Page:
This is how the late Aimé Guibert described his wine. He deliberately left natural scrubland in his domain so that all the flavours of the Midi could be incorporated into it, believing that its wild herbs and flowers add complexity and individuality. One of the first growers to start the ‘Languedoc Revolution’, Aimé Guibert’s Mas de Daumas Gassac is now the best-known of the region. Aimé, once a lawyer, moved to the country in the 70s, taking the advice of a geologist friend on which cépages to plant in his unique terroir. The rest is history. His wines, the ‘Grand Cru wines of the Languedoc’ fetching some of the region’s highest prices, cannot be labelled as anything other than ‘Vin de Pays’ because of the grape varieties used.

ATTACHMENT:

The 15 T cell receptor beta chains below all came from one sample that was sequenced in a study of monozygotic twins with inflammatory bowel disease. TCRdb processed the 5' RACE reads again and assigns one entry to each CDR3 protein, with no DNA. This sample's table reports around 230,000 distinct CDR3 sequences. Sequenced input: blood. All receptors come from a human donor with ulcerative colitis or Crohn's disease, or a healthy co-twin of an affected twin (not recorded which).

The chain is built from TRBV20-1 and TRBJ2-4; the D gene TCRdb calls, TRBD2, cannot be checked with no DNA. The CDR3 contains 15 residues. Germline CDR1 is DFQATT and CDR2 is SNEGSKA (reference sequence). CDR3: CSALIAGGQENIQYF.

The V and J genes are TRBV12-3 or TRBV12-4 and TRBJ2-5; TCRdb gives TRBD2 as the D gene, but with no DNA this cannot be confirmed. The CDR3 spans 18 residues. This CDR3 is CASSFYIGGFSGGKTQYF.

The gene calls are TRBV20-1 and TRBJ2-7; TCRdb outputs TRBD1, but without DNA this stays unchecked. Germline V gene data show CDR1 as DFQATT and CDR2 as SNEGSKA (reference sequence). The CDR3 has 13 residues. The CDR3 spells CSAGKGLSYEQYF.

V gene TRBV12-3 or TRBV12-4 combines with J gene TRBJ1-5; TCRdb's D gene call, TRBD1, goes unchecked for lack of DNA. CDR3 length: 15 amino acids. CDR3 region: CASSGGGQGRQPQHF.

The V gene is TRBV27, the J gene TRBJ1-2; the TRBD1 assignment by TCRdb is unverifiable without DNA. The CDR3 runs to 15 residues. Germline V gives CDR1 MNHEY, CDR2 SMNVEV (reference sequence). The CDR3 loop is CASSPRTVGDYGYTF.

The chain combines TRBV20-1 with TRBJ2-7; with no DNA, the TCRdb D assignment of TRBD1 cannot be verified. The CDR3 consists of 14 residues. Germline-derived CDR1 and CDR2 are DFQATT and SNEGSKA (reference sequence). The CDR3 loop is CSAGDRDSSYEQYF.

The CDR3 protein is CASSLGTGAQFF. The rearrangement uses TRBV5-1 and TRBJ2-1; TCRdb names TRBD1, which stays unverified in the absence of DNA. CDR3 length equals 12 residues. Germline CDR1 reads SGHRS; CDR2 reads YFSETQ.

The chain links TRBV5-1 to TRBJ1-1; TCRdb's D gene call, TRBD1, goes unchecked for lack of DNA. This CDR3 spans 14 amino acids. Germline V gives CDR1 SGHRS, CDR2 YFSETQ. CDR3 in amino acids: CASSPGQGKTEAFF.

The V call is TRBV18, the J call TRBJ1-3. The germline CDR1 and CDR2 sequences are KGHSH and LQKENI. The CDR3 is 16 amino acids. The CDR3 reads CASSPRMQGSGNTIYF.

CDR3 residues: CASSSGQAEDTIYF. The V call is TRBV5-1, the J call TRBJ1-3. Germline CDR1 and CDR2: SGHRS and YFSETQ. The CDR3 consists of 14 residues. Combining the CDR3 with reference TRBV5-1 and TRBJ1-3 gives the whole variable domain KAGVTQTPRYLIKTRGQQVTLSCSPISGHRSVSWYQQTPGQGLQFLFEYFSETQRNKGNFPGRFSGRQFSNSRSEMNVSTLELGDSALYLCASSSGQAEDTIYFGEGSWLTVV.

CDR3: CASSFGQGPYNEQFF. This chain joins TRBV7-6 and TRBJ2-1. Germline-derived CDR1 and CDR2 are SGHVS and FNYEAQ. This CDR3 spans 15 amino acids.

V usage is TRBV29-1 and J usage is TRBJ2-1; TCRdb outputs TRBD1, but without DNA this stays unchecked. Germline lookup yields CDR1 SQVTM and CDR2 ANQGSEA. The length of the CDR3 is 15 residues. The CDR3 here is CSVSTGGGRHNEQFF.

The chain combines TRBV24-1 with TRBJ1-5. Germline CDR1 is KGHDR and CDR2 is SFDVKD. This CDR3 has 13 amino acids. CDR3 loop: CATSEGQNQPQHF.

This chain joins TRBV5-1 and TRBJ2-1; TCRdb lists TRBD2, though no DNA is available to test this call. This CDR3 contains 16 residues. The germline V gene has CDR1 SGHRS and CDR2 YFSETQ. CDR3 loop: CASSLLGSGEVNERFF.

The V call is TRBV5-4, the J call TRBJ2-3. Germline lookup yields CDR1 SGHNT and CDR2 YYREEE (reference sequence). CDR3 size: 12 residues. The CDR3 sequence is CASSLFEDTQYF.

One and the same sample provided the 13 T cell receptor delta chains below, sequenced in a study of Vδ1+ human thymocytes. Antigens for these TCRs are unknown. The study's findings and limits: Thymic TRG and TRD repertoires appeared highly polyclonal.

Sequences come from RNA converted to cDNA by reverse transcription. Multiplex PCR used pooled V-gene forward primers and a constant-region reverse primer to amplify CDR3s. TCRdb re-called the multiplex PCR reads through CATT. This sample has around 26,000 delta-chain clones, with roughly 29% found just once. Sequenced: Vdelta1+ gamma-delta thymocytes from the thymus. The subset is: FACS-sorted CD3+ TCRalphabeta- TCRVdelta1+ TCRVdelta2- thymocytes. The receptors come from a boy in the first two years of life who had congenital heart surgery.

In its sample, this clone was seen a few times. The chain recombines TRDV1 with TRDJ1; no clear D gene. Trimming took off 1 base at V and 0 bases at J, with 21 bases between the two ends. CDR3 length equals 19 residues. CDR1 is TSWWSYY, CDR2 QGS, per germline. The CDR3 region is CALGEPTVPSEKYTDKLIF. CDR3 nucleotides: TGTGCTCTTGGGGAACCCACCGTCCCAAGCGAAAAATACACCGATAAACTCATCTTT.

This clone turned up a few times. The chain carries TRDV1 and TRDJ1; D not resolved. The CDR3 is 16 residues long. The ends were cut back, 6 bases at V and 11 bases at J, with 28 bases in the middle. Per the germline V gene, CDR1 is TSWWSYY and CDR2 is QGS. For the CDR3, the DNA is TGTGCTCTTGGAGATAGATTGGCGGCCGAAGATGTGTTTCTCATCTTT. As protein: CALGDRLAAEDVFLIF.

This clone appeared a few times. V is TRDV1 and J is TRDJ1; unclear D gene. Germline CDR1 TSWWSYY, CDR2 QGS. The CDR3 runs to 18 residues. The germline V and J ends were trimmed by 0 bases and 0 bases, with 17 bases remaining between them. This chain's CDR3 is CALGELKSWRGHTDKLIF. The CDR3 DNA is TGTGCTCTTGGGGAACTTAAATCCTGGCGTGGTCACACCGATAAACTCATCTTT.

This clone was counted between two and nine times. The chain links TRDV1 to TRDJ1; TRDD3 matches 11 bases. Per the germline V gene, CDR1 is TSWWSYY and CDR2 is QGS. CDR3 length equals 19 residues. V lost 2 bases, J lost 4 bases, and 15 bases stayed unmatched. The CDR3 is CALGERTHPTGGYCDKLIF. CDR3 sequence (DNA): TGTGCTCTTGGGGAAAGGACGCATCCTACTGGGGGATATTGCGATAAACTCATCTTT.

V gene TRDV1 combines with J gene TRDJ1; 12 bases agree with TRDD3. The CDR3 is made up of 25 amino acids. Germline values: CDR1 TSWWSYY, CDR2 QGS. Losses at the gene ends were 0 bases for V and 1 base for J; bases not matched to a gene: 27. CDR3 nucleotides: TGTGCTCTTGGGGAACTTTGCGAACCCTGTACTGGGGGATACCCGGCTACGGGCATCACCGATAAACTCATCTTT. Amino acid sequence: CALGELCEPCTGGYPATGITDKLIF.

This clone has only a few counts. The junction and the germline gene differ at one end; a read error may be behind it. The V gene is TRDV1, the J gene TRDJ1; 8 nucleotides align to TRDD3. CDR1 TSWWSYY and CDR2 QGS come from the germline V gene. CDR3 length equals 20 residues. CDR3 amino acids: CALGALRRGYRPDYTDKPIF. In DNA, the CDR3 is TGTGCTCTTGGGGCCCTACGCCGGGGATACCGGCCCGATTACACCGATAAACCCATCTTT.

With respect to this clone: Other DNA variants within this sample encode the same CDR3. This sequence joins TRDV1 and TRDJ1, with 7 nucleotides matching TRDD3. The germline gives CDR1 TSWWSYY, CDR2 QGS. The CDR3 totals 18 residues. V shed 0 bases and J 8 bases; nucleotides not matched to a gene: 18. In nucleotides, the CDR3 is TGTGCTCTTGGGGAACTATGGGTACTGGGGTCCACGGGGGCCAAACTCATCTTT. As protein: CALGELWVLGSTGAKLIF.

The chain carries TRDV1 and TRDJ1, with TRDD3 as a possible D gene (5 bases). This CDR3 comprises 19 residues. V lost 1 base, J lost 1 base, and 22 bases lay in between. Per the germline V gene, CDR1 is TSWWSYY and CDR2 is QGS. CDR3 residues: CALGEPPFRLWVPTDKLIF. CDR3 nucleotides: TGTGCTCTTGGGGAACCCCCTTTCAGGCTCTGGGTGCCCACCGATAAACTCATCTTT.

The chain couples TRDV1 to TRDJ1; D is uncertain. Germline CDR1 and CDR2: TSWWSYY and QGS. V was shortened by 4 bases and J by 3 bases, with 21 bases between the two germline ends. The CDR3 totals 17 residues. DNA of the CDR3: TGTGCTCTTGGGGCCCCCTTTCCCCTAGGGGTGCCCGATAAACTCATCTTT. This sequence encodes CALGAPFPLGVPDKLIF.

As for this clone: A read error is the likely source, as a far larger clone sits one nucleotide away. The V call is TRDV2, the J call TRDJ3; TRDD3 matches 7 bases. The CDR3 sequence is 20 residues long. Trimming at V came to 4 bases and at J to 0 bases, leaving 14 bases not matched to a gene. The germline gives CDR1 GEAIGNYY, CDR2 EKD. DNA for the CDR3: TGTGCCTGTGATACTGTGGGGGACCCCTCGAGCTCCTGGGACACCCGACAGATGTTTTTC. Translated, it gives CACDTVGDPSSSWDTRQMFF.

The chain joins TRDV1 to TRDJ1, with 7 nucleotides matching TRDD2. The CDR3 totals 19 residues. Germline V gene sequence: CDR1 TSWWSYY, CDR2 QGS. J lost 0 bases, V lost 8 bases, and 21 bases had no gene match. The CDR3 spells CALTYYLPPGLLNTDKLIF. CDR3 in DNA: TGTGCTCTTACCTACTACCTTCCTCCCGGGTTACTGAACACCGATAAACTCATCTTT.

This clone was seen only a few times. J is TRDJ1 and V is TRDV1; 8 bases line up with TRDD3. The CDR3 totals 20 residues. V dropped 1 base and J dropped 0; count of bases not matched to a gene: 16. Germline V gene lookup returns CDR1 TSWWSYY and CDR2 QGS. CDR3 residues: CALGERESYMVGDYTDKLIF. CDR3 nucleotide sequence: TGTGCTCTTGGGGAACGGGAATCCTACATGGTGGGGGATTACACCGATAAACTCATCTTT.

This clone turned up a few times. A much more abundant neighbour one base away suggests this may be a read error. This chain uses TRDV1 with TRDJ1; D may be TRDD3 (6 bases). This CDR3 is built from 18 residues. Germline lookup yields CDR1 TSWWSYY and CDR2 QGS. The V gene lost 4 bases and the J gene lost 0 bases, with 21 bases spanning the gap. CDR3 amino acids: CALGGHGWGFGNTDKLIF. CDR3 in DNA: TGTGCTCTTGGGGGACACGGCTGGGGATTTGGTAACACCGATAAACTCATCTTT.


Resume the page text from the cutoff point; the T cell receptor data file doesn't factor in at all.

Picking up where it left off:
In recent years and since his very sad passing in May 2016, Aimé’s sons, Samuel, Roman, Gael and Basile have continued his legacy. The passion, dedication, individuality and quality of the wines live on.